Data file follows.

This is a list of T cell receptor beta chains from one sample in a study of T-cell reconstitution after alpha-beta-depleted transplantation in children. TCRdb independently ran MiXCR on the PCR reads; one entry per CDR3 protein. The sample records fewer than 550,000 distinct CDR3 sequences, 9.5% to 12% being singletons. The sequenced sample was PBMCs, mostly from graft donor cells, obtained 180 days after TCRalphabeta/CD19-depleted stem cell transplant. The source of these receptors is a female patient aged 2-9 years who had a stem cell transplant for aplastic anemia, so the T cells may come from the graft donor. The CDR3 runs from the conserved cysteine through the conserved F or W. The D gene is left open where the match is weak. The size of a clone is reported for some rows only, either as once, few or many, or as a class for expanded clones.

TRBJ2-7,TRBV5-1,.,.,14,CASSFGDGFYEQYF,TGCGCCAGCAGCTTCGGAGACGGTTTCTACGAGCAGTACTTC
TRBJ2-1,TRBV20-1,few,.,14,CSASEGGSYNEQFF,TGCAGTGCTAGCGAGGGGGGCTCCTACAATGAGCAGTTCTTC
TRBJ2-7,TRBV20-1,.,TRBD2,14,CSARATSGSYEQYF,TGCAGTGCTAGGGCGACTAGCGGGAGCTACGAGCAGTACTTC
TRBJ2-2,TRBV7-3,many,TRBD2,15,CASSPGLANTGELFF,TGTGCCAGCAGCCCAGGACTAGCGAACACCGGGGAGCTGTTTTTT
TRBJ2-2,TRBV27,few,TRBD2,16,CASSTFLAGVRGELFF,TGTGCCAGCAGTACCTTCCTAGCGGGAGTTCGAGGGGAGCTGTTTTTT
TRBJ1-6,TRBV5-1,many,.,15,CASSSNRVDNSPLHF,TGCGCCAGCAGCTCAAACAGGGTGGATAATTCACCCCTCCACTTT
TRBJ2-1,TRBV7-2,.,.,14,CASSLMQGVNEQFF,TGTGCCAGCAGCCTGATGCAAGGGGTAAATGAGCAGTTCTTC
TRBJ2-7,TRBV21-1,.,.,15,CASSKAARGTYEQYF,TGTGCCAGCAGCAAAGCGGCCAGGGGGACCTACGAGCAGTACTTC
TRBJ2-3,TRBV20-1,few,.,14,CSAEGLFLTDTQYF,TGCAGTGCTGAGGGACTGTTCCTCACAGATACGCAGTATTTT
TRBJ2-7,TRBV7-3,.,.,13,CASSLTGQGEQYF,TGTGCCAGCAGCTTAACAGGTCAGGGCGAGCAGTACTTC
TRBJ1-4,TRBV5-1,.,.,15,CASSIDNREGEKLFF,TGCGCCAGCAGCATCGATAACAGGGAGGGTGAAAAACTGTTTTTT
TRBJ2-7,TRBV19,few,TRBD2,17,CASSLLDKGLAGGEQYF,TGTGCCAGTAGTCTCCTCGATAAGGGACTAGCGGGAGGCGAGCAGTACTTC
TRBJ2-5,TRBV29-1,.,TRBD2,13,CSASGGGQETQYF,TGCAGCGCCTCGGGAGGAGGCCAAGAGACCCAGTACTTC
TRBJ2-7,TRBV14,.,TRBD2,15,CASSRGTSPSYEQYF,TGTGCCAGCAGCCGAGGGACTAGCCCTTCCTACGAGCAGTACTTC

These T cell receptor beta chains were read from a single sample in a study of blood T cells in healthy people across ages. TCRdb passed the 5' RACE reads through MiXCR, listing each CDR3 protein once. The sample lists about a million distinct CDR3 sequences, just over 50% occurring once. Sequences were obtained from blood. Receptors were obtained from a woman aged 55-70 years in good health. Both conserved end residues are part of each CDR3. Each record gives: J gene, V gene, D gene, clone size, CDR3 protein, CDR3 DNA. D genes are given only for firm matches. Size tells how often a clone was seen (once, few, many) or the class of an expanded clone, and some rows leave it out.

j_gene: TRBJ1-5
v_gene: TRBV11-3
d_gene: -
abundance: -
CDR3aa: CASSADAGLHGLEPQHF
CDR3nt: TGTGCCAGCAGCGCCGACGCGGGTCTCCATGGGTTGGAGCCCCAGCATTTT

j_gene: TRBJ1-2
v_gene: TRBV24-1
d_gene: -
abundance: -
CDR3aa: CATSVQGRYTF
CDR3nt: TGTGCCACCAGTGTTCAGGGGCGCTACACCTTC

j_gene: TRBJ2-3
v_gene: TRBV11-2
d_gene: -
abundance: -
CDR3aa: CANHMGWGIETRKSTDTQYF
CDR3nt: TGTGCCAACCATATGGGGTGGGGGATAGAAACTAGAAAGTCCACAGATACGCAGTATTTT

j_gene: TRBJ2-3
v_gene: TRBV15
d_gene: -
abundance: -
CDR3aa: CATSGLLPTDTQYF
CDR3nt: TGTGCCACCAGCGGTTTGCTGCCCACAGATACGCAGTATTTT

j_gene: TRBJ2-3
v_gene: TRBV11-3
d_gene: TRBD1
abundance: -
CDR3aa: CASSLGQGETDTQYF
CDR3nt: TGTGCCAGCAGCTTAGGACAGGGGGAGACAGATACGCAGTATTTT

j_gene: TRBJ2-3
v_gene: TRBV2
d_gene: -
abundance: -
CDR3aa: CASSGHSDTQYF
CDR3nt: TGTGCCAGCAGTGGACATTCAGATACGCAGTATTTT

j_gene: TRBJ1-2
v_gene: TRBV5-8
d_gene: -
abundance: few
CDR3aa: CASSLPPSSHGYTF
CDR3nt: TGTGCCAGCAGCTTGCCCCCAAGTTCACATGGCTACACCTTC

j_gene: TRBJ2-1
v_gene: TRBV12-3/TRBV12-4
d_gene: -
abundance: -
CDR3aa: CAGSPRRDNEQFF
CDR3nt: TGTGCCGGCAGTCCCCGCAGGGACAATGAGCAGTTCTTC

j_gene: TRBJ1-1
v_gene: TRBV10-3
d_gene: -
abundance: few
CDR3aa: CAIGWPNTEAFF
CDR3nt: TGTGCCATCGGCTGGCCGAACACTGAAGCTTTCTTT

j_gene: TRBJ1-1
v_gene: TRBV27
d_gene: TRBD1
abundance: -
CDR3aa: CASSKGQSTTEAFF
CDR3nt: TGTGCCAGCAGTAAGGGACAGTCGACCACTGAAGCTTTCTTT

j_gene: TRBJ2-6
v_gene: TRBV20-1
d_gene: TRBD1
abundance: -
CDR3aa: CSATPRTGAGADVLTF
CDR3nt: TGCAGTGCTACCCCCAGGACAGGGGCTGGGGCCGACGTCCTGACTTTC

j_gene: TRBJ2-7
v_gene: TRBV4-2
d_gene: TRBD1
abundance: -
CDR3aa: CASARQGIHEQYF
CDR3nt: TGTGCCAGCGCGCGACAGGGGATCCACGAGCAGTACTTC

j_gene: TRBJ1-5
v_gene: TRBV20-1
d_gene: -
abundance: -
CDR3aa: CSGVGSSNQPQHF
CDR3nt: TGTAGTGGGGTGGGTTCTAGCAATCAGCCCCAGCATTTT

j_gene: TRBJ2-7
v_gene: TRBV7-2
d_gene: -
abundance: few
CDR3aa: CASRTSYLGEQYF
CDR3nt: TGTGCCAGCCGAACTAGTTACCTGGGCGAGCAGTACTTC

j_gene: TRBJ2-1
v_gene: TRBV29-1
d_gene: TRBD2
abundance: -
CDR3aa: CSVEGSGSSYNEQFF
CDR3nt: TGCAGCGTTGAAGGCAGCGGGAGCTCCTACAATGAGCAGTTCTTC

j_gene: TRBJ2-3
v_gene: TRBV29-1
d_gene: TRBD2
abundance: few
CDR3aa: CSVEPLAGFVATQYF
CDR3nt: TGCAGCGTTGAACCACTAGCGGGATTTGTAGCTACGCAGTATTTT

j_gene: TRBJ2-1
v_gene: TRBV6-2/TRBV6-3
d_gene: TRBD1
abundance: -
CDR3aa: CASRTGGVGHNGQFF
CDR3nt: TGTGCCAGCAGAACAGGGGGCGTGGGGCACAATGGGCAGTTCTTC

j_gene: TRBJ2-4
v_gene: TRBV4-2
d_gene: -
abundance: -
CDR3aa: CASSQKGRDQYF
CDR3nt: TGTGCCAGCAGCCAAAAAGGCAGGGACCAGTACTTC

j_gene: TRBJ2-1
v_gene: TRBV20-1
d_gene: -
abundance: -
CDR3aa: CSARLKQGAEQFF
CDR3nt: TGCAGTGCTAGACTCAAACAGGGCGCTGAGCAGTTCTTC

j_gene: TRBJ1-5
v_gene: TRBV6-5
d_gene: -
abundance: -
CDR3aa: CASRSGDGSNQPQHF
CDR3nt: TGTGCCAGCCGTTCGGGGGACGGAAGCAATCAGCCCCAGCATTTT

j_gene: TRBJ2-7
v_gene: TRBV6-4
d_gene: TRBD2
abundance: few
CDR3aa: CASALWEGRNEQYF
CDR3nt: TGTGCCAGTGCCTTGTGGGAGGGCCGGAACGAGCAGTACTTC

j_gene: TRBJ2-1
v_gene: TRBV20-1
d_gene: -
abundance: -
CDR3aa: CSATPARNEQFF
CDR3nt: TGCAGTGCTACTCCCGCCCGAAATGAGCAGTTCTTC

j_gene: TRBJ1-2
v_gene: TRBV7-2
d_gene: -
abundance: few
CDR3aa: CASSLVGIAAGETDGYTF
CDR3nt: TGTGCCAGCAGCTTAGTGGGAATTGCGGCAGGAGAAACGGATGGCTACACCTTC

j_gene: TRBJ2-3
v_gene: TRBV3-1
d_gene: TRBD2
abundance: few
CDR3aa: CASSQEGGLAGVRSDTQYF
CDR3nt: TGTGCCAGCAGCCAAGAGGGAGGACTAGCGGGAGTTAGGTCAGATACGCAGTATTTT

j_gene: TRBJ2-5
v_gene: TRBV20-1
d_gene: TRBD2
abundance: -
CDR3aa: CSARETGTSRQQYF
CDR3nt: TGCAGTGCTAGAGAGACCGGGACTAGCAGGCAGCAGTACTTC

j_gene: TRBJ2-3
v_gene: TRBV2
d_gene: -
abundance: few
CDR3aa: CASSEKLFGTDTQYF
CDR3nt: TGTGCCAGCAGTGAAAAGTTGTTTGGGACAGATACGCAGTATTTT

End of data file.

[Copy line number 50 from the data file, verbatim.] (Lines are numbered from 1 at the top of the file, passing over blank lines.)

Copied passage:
abundance: -